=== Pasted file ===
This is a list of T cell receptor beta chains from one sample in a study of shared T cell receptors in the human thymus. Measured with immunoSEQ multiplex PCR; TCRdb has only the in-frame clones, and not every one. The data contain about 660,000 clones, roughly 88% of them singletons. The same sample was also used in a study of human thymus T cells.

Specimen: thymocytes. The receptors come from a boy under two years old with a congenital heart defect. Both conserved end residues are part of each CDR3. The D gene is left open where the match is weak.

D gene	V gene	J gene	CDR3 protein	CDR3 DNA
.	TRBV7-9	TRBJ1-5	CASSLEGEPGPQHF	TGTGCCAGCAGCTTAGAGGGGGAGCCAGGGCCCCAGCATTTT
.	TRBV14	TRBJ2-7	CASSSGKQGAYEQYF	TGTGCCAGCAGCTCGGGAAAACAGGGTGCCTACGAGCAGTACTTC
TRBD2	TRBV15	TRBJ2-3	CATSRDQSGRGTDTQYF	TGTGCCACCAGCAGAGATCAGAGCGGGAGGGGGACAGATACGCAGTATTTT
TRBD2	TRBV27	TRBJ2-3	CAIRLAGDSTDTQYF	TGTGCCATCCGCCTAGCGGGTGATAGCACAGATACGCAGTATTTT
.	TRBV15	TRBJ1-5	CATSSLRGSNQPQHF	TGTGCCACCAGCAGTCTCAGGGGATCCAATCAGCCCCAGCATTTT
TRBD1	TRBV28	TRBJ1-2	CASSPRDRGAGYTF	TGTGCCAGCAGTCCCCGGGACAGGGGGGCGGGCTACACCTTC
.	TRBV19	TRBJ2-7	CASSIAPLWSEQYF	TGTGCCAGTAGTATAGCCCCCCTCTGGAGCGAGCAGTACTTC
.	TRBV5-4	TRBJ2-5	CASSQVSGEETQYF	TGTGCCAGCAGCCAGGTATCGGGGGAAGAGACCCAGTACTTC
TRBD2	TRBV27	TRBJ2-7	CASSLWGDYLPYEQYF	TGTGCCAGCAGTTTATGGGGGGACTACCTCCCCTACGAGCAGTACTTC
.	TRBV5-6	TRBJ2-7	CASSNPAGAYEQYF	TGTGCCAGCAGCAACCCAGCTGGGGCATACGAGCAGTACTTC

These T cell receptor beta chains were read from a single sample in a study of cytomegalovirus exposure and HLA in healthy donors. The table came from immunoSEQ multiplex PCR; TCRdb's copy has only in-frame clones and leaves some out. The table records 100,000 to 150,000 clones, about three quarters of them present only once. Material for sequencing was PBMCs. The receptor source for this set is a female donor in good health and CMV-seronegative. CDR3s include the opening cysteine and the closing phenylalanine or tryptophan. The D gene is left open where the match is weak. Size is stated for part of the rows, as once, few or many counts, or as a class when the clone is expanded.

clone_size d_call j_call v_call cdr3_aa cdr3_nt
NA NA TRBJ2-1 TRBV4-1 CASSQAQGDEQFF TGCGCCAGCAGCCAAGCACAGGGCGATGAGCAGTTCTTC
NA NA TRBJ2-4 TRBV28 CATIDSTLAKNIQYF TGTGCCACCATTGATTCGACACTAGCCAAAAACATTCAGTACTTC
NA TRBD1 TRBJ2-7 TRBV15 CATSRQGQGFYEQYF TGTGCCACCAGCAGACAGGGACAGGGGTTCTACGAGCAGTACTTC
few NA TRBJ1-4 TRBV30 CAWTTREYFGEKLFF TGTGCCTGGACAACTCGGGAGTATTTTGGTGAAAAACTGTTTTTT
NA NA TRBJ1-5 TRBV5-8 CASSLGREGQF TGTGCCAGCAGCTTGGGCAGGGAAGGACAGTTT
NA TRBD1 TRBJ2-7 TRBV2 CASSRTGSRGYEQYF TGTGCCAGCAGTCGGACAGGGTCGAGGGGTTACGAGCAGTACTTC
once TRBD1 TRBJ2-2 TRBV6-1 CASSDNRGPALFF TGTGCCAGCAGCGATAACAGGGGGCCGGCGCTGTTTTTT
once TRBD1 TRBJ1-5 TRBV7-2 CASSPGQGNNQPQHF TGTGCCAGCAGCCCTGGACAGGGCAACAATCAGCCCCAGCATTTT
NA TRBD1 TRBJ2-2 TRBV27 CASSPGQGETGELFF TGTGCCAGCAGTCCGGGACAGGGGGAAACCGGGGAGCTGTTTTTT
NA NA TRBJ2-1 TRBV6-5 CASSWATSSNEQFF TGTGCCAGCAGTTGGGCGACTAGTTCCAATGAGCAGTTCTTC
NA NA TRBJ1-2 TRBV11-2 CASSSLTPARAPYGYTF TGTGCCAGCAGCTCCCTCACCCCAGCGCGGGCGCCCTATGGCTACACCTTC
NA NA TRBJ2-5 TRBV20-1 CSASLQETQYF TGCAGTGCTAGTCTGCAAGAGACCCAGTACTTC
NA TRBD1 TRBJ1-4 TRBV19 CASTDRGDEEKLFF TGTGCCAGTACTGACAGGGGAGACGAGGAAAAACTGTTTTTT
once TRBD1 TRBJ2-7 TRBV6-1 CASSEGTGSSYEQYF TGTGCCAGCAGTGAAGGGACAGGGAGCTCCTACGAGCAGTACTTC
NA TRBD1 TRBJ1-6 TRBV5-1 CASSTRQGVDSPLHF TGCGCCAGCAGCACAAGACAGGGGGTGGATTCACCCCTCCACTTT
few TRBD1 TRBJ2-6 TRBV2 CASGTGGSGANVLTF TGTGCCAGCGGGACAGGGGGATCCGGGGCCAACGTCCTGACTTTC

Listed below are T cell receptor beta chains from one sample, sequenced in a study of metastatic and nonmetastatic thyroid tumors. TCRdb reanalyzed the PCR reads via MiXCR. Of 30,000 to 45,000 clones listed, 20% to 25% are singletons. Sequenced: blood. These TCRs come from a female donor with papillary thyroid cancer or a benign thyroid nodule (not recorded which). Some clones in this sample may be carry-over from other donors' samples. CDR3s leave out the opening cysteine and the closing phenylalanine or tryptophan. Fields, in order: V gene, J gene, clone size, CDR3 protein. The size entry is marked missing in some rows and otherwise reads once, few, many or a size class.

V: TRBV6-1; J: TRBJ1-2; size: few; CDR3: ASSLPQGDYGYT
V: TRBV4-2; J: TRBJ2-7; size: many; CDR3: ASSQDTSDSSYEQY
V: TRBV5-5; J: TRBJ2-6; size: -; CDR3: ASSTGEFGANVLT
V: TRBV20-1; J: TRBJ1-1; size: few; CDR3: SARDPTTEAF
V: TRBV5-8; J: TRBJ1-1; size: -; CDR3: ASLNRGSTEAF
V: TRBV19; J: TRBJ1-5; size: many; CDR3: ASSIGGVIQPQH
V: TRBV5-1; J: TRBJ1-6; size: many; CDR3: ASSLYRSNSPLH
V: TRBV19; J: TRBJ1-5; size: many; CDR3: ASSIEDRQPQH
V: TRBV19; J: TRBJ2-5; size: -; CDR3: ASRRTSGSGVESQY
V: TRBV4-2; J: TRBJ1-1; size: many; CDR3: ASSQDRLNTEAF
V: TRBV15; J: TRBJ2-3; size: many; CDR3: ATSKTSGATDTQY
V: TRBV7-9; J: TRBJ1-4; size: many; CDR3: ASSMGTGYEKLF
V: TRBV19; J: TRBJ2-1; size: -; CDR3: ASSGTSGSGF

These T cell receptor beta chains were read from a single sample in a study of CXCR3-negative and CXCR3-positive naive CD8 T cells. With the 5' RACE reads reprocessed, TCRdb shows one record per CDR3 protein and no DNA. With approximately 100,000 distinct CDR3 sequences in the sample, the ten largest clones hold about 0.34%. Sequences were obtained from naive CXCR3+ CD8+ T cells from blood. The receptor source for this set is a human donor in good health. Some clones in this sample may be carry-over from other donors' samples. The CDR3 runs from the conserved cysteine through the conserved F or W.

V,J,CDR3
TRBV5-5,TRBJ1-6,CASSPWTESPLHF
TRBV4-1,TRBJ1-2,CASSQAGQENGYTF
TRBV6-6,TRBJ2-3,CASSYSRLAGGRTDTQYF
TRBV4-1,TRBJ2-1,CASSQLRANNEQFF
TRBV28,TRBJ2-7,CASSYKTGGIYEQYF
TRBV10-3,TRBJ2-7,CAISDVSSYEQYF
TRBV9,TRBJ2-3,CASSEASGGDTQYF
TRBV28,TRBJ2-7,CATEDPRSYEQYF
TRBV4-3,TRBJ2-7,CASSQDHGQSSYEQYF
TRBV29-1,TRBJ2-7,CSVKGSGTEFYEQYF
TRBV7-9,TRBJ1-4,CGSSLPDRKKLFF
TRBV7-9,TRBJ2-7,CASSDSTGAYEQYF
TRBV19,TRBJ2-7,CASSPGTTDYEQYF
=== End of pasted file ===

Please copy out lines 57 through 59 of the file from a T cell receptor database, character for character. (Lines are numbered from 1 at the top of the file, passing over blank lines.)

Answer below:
TRBV29-1,TRBJ2-7,CSVKGSGTEFYEQYF
TRBV7-9,TRBJ1-4,CGSSLPDRKKLFF
TRBV7-9,TRBJ2-7,CASSDSTGAYEQYF